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At what price progress?

Update 14

AmazonQuest is an interactive expedition developed by Classroom Connect. For five weeks, a team of scientists and explorers are examining one of the most distinctive and most threatened environments on Earth: the Amazon River basin.

In Sepahua, a boy plays with a soda bottle. The younger generations in indigenous communities often embrace change and covet commercial goods.
In Sepahua, a boy plays with a soda bottle. The younger generations in indigenous communities often embrace change and covet commercial goods.  


In Kirigueti, a small but busy town close to the Camisea gas operations, we'd been invited to a community celebration.

I pictured a clearing in the forest with painted dancers lit by the flickering glow of campfires. The pounding of peccary skin drums would drown out the background chatter of cicadas.

Instead, four teen-age girls did their best Britney Spears imitations, gyrating out-of-sync to Peruvian pop music. The crowd demanded more, and they got it.

Then, an old man shuffled out wearing his traditional cushma, picked up the microphone and began to sing in Machiguenga. His voice was small and feeble. People started talking, drowning him out. Nobody listened.

I shouldn't be surprised that the local Indians of Kirigueti prefer pop music to traditional chants. Indigenous people in this region have a long, grim history of contact with the outside world.

A century ago, ruthless rubber barons enslaved the people to harvest rubber for an exploding international market. Some groups, like the Kugapakori and Nahua, escaped up remote rivers where they remain today, happily isolated.

Then Shell Oil arrived in the 1980s. When the company found the largest source of natural gas in South America right around Camisea, the government hailed the creation of a pipeline as "the key to Peru's development over the next 50 years." Shell pulled out of the Camisea project three years ago when its deal with Peru's government fell through.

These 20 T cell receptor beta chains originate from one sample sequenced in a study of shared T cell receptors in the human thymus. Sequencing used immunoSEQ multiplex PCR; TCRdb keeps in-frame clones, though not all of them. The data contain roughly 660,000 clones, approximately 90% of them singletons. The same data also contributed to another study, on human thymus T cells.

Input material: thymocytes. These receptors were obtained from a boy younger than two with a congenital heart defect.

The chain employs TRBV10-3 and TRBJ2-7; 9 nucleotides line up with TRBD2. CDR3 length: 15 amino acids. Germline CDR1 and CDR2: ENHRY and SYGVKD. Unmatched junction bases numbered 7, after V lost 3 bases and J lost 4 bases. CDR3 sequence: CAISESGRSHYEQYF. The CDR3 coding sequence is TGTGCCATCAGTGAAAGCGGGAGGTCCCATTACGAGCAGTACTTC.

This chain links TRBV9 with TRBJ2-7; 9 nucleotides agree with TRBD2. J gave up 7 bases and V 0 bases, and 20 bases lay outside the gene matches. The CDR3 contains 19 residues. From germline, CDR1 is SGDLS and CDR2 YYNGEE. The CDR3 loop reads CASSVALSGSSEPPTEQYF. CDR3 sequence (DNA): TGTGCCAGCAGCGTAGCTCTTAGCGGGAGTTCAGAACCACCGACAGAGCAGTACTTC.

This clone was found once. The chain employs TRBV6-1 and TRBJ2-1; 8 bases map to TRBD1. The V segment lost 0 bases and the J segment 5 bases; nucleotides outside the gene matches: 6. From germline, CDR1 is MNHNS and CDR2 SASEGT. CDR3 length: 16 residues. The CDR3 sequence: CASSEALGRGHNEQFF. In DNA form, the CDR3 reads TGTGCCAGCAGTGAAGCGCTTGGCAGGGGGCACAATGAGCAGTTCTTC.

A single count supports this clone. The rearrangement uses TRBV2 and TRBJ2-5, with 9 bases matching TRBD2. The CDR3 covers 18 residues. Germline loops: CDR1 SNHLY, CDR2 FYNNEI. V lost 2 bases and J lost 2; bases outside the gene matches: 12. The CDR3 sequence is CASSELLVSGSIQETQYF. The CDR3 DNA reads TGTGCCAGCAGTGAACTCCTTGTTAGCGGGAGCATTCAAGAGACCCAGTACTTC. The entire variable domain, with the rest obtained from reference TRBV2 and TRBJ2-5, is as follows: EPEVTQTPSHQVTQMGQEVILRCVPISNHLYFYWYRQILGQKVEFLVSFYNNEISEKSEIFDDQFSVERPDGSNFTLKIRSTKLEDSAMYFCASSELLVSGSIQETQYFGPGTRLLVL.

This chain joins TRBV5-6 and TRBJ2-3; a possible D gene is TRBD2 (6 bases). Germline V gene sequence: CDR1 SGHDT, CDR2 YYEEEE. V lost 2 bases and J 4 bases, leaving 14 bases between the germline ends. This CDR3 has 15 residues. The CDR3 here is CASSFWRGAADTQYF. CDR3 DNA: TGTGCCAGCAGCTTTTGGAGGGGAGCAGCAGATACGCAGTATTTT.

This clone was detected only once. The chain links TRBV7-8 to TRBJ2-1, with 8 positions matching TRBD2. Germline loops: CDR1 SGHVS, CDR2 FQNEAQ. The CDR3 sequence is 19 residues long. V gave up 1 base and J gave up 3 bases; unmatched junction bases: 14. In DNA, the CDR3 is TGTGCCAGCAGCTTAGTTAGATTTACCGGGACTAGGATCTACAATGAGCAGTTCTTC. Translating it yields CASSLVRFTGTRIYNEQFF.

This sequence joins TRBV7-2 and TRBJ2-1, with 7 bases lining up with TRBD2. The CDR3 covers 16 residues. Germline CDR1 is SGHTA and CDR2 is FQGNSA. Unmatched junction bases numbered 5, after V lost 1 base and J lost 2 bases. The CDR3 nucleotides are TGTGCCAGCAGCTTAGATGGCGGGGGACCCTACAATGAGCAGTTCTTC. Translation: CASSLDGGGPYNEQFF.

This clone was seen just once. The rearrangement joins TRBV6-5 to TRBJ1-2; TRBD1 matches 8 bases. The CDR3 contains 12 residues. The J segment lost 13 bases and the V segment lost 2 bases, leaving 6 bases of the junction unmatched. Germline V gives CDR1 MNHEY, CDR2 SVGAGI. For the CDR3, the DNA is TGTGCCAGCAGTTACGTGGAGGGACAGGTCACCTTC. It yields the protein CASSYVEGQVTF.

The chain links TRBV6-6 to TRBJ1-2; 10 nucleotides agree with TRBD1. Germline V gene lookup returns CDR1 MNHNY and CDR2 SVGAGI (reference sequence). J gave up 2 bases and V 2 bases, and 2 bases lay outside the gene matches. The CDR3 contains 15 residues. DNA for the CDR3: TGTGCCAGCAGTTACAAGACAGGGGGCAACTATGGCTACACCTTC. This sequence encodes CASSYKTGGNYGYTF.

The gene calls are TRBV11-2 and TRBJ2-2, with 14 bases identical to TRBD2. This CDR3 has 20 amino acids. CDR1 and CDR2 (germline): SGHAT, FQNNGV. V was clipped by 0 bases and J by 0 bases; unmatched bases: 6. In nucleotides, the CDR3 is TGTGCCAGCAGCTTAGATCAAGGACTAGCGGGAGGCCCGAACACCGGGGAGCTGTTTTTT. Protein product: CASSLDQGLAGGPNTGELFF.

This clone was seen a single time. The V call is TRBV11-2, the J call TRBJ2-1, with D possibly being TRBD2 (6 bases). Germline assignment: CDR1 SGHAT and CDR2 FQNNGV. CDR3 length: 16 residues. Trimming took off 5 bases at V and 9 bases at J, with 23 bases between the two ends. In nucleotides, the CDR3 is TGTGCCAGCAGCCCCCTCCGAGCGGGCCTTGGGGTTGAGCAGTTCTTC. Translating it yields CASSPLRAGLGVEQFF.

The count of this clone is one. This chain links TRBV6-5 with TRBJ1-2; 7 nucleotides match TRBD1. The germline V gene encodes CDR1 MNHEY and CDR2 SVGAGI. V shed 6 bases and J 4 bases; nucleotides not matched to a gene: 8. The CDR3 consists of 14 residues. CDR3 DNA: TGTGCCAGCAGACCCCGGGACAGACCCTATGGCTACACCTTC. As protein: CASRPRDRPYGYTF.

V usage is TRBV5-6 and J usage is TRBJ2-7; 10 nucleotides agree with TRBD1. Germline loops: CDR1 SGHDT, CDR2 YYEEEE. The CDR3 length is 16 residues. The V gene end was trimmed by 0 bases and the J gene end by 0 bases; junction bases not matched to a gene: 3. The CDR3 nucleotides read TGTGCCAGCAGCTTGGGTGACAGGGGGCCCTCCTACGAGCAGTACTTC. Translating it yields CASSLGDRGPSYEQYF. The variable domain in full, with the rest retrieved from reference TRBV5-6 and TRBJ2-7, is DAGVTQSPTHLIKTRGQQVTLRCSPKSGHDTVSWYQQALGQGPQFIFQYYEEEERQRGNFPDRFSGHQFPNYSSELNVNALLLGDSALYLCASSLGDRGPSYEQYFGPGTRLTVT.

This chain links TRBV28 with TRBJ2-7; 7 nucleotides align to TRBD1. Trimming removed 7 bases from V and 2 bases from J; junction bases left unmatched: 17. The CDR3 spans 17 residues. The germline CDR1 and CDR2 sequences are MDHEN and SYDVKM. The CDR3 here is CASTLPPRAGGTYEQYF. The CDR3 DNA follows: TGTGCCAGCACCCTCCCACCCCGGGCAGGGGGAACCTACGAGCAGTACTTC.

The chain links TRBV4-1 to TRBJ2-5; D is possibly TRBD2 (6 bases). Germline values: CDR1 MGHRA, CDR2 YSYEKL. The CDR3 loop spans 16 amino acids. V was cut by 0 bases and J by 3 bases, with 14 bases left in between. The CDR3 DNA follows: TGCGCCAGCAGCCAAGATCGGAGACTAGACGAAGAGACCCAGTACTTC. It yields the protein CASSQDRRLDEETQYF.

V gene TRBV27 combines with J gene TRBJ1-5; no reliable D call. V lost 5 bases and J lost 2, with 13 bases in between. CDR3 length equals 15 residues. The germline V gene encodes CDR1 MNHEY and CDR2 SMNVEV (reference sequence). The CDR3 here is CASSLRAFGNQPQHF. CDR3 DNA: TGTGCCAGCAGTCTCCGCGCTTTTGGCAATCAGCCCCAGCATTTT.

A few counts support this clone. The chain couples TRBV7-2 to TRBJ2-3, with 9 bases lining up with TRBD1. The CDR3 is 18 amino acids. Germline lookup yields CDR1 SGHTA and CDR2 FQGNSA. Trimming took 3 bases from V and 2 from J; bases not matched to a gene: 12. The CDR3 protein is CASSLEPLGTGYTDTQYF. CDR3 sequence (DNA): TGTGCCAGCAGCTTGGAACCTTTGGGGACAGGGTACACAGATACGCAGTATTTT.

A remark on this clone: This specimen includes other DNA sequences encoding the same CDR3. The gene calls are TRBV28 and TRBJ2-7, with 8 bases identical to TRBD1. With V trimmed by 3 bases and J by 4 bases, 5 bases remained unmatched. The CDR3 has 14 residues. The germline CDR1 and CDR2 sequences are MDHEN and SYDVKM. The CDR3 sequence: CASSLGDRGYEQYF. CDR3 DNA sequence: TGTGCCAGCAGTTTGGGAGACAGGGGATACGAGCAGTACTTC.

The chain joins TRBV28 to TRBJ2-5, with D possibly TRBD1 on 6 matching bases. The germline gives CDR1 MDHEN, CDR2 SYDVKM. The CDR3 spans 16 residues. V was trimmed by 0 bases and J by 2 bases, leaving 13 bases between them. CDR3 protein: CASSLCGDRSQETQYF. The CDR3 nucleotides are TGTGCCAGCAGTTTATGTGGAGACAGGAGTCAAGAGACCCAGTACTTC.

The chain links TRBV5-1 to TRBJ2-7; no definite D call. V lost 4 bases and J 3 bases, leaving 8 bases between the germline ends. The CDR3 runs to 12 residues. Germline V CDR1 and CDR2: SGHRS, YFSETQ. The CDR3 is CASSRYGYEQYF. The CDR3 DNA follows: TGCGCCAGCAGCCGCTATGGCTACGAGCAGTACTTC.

People still feel Shell's legacy here, mostly in good ways.

When the company first arrived, it's said by critics to have ignored the concerns of indigenous people and made some terrible mistakes. But the company learned from its mistakes and gave back to local communities.

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Shivankoreni, a small village close to some of Shell's drilling sites, has power for three hours every evening, thanks to Shell. They have wells that provide clean water and a nice school, thanks to Shell.

While in Shivankoreni, we met up with Miguel Chacami, the town's lieutenant governor. I asked him what he thought about Hunt Oil and the new oil consortium that's picking up where Shell left off.

"No one really knows yet whether they'll be good or bad. We've barely spoken with them." He says he worries that Hunt and its partners won't invest in the community the way Shell did, and that so far, the consortium isn't really listening to the people. Mostly, he says he fears change and is skeptical that the communities will get proper compensation for the use of their lands.

"In the end," he shrugs, "it's always the same. The money all goes to Lima and all we're left with are problems." This may overstate the reality, but indeed 37 percent of Camisea's profits are expected to go straight to the pockets of the central government.

I left the Camisea region skeptical of Hunt Oil's claims that they're really looking after the interests of local communities. Maybe the local culture is too fragile to survive the effects of this pipeline?

But this evening, as I wandered the noisy streets of Pucallpa, I ran into a young guy named Raul. Dressed in worker's overalls and boots, he strode up to me with a welcoming smile, eager to talk.

In Sepahua, flattened oil drums are used as a fence, one of many examples of the oil industry's prominence in this region.
In Sepahua, flattened oil drums are used as a fence, one of many examples of the oil industry's prominence in this region.  

Originally from Lima, Raul was on his way to Camisea to work as a tractor driver on the pipeline. With 20 percent of the population unemployed and over 50 percent living in poverty, Raul is lucky to have one of the 5,000 new jobs that Camisea promises to create for Peruvians. I congratulated him, but admitted I was worried about the project's impact on the indigenous people of the area. He thought carefully before responding.

"Look, there will be an impact. But Peru's a poor country. I'm single now, but someday I'll have a family and want to own a home. We Peruvians are desperate for work and Camisea will bring jobs."

I thought about my nice home back in Minneapolis and what it means to my family. It seems reasonable that Raul should have a home some day, a future for his kids. Maybe Camisea is the answer, maybe not.

But when I went to bed that night, the one image that kept coming back to me was of that old Machiguenga man singing. I just hope someone listens to his song.

Diggin' it, John Fox



 
 
 
 


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